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1

Free cash flow (FCF)

■ Cash flows available for distribution to providers of capital

2

Economic profit (EP)

returns profits or cash flows excess of that required to meet cost of capital

 

3

shareholder value analysis (SVA) profit

Also known by other terms such as:
‐ economic value added (EVA®) ‐

‐ excess return on capital / excess

4

Steps in Enterprise DCF

Step 1 

Value the company’s operations/NPV by discounting free cash flow at the weighted average cost of capital.

a) Free cash flow generated over forecast horizon
b) Continuing value

5

NPV analysis of companies

Estimate cash flow available to providers of capital, and discount at the return required by those providers

6

NPV valuation models

Enterprise DCF vs economic profit

Works best for projects, business units, and companies that manage their capital structure to a target level

Explicitly highlights when a company creates value 

7

Methods of calculating continuing value

NPV‐based valuation formula:

NPV‐based formulas facilitate clear focus on relation of CV with growth rates, WACC & marginal ROIC beyond forecast horizon

 KGW preferred method is one of many, and has its own issues. (Use it for FINM 3005; but always question if appropriate before adopting.)

 Sensitivity to assumptions

8

Methods of calculating continuing value

Multiple based

 PE, EVM, or Price/Asset Backing

 Use multiples as they should be in future, not now: This may require resorting to NPV‐based formulas for guidance.

 Advantage of simplicity; anchored to plausible levels

9

Methods of calculating continuing value

Asset valuation

 Invested capital – may be valid if ROIC ≈ WACC

 Forecast liquidation value – only if ‘liquidation’ meaningful

10

continuing value

estimate of the value of operations, as at the end of the explicit forecast period.

the value of the company’s expected cash flow beyond the explicit forecast period.

11

continuing value 

calculations should be based on?

Calculations should be founded on “steady state” estimates:

– Margins, asset turn, ROIC, etc should all be at sustainable levels

– NOPLAT, FCF and growth rates at maintainable or trend levels
– Target capital structure

– Note: If CV = 50% of DCF value, then ±10% cash flow => ±5% value

12

continuing value 

Start from presumption of

Start from presumption of no excess returns beyond the period of analysis (i.e. marginal ROIC or “RONIC” = WACC) . . . . . . unless there is a good reason to assume otherwise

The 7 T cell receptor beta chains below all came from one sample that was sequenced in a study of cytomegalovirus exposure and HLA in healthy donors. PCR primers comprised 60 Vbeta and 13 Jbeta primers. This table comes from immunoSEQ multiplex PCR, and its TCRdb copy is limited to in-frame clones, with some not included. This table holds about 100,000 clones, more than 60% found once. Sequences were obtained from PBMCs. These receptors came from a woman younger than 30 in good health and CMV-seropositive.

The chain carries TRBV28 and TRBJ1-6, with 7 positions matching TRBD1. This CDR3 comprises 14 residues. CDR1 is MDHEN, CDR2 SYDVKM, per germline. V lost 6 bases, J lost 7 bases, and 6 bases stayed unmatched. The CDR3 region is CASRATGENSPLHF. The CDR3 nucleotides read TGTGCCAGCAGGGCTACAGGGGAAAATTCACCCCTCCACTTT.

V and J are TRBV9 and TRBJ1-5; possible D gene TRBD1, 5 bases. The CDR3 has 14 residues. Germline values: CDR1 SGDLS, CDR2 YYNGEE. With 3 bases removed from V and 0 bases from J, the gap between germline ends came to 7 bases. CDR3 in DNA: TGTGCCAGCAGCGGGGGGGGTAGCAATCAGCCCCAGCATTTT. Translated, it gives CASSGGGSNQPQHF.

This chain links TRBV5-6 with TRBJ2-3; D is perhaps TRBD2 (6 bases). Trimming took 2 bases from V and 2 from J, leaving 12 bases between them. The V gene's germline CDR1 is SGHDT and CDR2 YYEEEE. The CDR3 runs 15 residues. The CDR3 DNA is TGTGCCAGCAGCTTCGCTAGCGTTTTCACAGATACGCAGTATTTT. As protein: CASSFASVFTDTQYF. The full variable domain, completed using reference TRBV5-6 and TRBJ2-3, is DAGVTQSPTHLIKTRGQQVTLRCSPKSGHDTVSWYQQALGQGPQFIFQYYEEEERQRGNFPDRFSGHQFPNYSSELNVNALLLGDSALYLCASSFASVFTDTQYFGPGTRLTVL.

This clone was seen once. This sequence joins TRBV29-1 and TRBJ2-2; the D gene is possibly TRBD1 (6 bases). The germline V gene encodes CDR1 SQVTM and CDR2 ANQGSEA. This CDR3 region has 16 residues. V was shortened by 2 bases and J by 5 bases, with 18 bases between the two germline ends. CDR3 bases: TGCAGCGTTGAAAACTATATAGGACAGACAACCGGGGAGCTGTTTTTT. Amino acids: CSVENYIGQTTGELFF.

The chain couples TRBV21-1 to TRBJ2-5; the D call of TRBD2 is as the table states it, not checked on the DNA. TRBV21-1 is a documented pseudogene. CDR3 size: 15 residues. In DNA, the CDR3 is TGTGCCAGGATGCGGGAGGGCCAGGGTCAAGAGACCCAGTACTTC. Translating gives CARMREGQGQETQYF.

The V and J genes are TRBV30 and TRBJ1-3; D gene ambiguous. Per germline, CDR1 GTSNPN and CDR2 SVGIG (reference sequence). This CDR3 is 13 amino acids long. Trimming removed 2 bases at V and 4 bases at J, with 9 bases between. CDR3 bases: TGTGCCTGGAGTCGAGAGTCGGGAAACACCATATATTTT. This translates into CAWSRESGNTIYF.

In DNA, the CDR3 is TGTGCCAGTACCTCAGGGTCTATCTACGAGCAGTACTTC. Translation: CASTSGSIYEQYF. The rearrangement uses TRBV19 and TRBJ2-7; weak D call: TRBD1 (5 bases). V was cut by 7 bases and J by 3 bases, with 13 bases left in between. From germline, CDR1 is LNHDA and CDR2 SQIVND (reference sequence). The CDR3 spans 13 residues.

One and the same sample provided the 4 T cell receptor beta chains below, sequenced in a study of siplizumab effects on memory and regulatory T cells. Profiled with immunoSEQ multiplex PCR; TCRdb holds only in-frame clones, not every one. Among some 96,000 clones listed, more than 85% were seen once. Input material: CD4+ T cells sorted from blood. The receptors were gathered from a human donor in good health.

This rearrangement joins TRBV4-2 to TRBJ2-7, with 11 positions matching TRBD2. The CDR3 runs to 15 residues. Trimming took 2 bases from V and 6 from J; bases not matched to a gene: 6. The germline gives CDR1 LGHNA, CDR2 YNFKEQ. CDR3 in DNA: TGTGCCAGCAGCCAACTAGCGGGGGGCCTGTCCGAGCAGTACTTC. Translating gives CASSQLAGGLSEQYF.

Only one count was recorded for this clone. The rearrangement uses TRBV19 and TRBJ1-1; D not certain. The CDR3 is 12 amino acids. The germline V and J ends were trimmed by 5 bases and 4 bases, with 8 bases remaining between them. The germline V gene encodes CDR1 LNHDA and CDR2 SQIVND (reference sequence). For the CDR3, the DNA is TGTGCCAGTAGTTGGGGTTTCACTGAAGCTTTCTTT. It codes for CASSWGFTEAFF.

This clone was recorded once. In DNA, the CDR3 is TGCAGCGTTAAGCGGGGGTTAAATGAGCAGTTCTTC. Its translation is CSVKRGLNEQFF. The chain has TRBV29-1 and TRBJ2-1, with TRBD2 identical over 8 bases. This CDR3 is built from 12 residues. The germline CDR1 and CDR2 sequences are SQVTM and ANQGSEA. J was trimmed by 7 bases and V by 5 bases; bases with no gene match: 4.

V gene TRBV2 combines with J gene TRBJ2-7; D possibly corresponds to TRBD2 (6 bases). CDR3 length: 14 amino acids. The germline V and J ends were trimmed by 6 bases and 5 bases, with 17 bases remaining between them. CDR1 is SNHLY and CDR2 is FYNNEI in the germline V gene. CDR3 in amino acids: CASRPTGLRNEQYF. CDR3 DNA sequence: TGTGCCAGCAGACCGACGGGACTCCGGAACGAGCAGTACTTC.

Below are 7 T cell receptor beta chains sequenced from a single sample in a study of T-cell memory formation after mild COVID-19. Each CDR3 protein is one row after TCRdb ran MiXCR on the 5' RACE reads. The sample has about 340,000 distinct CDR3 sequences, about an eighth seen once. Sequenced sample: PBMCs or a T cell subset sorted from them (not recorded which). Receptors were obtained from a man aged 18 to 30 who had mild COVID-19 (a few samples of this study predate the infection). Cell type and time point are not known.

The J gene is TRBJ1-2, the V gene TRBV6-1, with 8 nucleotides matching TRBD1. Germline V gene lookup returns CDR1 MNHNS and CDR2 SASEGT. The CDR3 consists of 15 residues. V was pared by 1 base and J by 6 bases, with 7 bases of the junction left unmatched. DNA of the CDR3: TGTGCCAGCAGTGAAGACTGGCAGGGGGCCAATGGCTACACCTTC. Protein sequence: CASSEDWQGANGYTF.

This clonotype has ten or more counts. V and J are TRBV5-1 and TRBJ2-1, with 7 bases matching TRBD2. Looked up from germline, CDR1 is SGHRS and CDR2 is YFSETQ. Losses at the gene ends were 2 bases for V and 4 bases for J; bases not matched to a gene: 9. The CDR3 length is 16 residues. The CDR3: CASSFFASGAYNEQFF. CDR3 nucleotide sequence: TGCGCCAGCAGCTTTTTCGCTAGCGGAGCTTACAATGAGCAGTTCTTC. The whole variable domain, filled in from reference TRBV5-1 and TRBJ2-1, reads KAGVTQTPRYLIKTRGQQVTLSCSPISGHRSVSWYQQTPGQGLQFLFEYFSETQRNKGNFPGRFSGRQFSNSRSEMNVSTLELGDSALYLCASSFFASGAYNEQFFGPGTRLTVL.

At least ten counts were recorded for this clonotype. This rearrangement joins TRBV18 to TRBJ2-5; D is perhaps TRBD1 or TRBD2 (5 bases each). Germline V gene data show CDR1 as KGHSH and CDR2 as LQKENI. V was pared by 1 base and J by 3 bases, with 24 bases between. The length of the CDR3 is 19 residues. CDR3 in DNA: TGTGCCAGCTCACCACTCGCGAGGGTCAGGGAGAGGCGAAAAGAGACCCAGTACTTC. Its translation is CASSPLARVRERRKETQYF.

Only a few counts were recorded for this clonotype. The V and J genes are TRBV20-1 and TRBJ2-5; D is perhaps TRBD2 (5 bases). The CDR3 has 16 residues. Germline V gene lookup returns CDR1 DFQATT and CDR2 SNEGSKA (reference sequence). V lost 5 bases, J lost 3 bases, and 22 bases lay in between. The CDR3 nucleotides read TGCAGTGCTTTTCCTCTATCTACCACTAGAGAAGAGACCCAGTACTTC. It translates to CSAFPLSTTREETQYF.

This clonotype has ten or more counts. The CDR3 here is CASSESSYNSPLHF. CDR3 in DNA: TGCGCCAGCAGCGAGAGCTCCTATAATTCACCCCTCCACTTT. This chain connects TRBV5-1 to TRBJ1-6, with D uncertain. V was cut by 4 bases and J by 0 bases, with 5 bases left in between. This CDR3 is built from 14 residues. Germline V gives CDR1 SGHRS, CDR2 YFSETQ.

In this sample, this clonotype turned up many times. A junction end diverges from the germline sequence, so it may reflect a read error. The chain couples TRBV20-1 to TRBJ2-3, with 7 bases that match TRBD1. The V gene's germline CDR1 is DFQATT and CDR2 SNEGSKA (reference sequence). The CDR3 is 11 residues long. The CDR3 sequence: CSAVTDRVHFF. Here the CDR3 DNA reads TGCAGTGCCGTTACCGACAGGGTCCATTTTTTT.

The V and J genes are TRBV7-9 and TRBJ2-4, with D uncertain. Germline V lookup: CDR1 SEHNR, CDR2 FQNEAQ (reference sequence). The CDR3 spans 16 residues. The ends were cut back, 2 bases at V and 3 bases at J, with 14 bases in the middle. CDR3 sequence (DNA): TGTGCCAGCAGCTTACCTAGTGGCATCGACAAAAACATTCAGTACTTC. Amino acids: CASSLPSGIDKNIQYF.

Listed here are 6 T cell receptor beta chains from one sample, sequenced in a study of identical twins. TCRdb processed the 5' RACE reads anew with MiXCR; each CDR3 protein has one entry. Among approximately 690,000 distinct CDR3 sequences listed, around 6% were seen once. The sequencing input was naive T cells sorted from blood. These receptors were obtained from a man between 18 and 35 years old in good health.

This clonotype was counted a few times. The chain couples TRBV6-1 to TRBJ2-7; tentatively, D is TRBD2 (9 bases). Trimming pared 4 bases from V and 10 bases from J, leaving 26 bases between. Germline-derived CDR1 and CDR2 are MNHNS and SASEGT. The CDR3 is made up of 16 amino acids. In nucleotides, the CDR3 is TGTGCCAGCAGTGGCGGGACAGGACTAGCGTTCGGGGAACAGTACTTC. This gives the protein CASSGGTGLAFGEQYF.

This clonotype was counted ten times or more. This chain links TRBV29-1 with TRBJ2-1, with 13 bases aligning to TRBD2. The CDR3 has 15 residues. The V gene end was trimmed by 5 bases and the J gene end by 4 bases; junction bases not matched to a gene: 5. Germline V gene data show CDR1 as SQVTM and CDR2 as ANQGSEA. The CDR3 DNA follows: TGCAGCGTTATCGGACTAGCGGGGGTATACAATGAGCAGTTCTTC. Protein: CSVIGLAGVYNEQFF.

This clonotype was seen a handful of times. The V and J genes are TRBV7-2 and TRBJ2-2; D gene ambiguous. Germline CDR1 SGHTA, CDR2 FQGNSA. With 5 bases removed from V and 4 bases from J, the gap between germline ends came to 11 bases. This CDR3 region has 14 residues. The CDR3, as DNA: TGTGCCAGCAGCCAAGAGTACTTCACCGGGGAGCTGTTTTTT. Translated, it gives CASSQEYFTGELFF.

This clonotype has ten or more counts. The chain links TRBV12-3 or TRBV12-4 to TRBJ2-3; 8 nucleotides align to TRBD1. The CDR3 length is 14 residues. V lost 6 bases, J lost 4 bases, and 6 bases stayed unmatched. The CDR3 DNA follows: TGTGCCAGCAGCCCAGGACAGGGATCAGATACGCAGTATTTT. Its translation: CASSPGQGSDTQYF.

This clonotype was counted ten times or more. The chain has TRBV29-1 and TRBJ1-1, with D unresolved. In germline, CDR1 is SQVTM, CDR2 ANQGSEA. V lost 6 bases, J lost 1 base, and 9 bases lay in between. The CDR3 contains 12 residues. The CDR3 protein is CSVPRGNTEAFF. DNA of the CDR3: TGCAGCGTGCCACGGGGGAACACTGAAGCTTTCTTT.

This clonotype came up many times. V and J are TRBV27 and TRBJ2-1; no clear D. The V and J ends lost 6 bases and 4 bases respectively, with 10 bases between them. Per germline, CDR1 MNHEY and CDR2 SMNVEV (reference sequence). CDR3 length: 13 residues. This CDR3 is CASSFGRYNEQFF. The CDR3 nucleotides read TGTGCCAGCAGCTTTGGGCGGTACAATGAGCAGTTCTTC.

13

continuing value 

Link explicit forecast horizon to

duration of competitive advantage

14

CVt  

15

16

KGW formula for CV

‘g’ is best viewed as reflecting

g’ is best viewed as reflecting inflation plus any additional growth arising from discretionary reinvestment

17

The term ‘g/RONIC’ plays the role as

a retention rate, scaling down the numerator towards what is distributed out of NOPLAT after allowing for reinvestment of FCF to support ‘g’

18

Understanding the KGW formula for CV

Under inflation,

NOPLAT > FCF because Depreciation < Capex. The formula implicitly adjusts for this if baseline g = inflation

19

KGW formula for CV

The difficult part is

estimating how much to top up ‘g’ for additional reinvestment. Recommended formula below. (Note: This adjusts for fact that

KGW formula erroneously compounds inflation with any excess RONIC)

g = Inflation + % of FCF Retained * Real RONIC

20

Timing adjustments

Timing issues are tricky:

As cash flow accrues, the value of all claims will vary. For instance, as you progress through the year:

–  Cash flow may be applied to reduce debt

–  Value of enterprise and equity rise as cash accrues and future cash flows get nearer, hence increasing NPV

21

Timing adjustments

KGW scales up present value of operations by

‘mid‐year’ adjustment factor. This will only be correct if you are valuing company at beginning of the year.

22

valuing non operating assets

Methods to value these other assets:

1. Market value–if this provides the best estimate ofvalue

2. Do your own valuation–e.g.NPV, multiple‐based
3. Book value–usually a last resort

23

Other non‐equity claims include:

– Debt

–  Debt‐equivalents – leases, pension liabilities, selected provisions

–  Preference shares

–  Hybrids – employee options, warrants, convertibles

–  Minority interest

24

value to equity holders is 

Value attributable to equity holders is residual remaining after the value of such claims is accounted for

25

value of non equity claims

best measure

An underlying concept is that the best measure of the value of such claims is their market value (where available)

26

Value of non equity claims 

consistency issues

What if your valuation differs from the basis of market pricing? e.g.

company priced for distress; but you value for recovery

– Market value of claims tied to enterprise value may then be inconsistent with your valuation, so . . .

–  You might consider alternative valuations / scenario analysis

–  Relevant areas: High‐yield debt, any options, preference shares

27

value of non equity claims

Debt value

– Market value, in theory

– Book value is often acceptable; but consider whether you should be finding or estimating an appropriate ‘market value’

– Don’t forget leases

28

Non equity claims

Other provisions & claims

Do any other liabilities or similar items of ‘real value’ exist that could diminish what is left over for equity holders?

29

Economic Profit based valuation

 

economic profit

= Invested Capital x (ROIC‐WACC)

= NOPLAT‐ Invested Capital x WACC

30

Economic profit based valuation

 

a stream of growing cash flows valued using the growing-perpetuity formula:

value

 

Value0 = Invested Capital0 + Economic Profit/(WACC‐g)